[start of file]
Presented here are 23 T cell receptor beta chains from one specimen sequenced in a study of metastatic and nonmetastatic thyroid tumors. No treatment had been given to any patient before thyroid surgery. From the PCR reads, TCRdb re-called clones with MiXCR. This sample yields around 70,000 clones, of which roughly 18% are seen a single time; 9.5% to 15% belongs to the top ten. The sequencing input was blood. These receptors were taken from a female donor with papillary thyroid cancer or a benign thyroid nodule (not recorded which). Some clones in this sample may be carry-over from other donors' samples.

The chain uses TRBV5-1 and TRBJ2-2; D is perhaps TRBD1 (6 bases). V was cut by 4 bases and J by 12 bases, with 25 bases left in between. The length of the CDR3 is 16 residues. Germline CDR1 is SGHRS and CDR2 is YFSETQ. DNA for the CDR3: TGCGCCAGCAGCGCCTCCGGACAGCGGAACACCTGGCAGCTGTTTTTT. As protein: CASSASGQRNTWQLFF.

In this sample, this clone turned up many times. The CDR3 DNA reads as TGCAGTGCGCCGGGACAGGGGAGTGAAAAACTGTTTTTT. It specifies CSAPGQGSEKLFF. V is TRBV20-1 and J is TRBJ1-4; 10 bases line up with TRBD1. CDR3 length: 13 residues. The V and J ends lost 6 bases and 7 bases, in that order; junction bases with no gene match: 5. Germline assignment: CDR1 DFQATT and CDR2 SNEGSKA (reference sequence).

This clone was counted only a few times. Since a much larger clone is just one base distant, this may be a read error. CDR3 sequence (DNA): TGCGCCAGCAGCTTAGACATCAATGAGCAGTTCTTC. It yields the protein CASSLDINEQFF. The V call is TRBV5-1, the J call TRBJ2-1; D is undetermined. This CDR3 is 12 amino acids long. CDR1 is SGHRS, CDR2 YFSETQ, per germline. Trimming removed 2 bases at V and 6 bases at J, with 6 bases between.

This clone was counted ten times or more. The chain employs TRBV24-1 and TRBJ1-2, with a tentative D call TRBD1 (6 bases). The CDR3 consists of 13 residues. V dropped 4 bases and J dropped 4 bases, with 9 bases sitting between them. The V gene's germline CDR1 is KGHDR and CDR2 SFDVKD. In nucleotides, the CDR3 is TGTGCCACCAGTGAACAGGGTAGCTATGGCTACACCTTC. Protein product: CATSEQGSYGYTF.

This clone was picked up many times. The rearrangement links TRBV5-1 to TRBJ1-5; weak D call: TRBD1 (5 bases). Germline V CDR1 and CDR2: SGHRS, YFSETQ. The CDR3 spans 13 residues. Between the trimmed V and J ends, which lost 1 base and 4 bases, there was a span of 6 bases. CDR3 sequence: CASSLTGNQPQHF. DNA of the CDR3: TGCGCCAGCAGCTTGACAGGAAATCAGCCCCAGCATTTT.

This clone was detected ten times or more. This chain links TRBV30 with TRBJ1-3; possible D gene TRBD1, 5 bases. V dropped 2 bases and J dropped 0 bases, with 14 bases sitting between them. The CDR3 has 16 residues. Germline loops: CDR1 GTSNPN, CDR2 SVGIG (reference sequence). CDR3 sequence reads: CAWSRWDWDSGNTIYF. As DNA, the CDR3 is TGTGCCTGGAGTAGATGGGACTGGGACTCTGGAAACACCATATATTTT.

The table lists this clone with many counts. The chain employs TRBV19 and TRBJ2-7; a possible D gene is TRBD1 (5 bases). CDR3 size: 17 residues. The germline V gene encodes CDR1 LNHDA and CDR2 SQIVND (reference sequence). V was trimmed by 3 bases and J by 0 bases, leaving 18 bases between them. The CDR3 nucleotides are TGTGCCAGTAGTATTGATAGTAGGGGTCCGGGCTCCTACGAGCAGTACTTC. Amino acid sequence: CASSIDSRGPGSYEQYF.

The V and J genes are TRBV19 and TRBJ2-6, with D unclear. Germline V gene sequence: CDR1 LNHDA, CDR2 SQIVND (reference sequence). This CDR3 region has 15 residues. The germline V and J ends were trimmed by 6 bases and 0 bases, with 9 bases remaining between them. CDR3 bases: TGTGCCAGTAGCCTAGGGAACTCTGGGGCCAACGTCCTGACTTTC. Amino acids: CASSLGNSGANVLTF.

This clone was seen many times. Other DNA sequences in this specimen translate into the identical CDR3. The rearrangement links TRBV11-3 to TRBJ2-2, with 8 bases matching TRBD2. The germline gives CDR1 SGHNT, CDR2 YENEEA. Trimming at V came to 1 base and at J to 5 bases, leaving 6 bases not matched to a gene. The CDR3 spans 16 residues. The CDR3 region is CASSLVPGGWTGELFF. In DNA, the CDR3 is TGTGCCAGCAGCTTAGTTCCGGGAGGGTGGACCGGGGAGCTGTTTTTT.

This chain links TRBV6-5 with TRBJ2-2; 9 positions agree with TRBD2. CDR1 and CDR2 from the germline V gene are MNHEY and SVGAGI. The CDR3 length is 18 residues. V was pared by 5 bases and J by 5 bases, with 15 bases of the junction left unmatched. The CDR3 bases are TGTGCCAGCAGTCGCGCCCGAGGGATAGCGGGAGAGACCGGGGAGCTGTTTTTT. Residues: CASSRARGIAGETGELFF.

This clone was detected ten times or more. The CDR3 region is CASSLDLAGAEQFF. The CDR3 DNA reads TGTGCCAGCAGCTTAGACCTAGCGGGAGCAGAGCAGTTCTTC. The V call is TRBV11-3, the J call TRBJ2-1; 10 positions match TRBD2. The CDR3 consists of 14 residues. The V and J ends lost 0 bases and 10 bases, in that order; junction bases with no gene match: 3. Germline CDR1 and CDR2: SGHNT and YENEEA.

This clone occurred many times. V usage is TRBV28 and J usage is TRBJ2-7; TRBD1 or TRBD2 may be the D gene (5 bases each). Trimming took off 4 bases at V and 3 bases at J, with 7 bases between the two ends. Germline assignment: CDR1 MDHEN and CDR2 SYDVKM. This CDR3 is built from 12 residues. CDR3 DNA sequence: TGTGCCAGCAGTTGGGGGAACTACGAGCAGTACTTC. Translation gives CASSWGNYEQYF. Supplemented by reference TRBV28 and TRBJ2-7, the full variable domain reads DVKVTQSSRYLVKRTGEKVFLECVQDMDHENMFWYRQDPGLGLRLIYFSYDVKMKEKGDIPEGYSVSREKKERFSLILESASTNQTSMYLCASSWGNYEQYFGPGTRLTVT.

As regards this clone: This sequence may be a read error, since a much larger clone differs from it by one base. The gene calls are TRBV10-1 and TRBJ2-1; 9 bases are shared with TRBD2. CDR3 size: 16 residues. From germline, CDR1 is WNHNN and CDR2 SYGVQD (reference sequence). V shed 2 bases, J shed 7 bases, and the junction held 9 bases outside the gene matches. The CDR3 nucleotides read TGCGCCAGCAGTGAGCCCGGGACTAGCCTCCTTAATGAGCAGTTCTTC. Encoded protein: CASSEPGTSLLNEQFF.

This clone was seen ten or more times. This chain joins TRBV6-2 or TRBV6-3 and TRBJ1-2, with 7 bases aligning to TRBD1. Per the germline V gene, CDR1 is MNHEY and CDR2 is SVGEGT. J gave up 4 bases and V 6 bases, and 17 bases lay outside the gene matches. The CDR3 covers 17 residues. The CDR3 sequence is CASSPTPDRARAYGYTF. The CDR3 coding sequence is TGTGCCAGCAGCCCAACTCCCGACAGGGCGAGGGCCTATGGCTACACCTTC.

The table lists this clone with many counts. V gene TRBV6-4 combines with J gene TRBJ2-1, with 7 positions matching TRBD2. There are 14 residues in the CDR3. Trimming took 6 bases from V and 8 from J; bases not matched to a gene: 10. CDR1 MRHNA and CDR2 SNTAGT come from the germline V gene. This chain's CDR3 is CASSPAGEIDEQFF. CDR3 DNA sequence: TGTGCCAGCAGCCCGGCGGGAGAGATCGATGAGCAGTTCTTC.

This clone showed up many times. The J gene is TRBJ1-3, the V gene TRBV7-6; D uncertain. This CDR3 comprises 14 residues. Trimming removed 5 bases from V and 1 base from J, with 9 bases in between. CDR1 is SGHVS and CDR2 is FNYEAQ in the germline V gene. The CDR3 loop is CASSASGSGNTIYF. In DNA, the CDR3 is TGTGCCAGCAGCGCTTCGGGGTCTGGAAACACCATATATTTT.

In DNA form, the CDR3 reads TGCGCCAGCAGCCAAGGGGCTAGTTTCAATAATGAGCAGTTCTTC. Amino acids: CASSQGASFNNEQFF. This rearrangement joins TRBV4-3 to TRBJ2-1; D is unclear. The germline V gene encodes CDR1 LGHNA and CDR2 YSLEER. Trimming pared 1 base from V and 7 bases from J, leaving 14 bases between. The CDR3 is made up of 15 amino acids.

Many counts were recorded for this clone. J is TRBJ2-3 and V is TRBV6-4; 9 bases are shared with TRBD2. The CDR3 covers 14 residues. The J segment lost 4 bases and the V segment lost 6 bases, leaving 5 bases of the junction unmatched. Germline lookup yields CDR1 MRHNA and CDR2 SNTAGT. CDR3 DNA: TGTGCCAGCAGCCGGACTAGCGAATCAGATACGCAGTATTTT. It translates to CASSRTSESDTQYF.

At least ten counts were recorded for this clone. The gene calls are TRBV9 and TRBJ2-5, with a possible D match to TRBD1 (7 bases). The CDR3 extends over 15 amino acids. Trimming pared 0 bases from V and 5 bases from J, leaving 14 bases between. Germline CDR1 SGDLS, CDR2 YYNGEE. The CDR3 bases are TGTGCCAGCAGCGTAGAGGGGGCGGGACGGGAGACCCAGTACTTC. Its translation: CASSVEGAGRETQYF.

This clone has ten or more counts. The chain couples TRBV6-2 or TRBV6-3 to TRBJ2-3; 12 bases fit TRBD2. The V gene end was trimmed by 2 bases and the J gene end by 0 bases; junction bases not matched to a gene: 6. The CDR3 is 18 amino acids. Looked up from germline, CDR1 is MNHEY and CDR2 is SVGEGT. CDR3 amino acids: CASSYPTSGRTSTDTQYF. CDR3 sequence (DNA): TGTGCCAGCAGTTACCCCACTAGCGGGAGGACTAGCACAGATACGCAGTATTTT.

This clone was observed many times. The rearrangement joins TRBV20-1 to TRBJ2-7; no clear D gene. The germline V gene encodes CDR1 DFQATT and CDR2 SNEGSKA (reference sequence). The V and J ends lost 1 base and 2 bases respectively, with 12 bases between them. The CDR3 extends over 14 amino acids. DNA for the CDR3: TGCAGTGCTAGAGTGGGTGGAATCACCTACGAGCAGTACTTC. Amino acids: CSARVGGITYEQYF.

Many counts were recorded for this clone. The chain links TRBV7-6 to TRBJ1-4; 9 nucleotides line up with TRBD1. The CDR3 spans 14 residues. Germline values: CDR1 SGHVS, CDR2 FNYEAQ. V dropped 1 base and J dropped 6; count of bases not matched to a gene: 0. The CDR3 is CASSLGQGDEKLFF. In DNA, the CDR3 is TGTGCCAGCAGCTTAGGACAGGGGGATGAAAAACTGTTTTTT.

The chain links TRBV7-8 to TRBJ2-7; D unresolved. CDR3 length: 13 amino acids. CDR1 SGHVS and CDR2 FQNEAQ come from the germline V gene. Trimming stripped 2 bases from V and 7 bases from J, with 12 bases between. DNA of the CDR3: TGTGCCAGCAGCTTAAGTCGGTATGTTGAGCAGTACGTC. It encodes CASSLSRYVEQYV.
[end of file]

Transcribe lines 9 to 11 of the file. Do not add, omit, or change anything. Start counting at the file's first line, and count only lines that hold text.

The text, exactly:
The V and J genes are TRBV19 and TRBJ2-6, with D unclear. Germline V gene sequence: CDR1 LNHDA, CDR2 SQIVND (reference sequence). This CDR3 region has 15 residues. The germline V and J ends were trimmed by 6 bases and 0 bases, with 9 bases remaining between them. CDR3 bases: TGTGCCAGTAGCCTAGGGAACTCTGGGGCCAACGTCCTGACTTTC. Amino acids: CASSLGNSGANVLTF.

This clone was seen many times. Other DNA sequences in this specimen translate into the identical CDR3. The rearrangement links TRBV11-3 to TRBJ2-2, with 8 bases matching TRBD2. The germline gives CDR1 SGHNT, CDR2 YENEEA. Trimming at V came to 1 base and at J to 5 bases, leaving 6 bases not matched to a gene. The CDR3 spans 16 residues. The CDR3 region is CASSLVPGGWTGELFF. In DNA, the CDR3 is TGTGCCAGCAGCTTAGTTCCGGGAGGGTGGACCGGGGAGCTGTTTTTT.

This chain links TRBV6-5 with TRBJ2-2; 9 positions agree with TRBD2. CDR1 and CDR2 from the germline V gene are MNHEY and SVGAGI. The CDR3 length is 18 residues. V was pared by 5 bases and J by 5 bases, with 15 bases of the junction left unmatched. The CDR3 bases are TGTGCCAGCAGTCGCGCCCGAGGGATAGCGGGAGAGACCGGGGAGCTGTTTTTT. Residues: CASSRARGIAGETGELFF.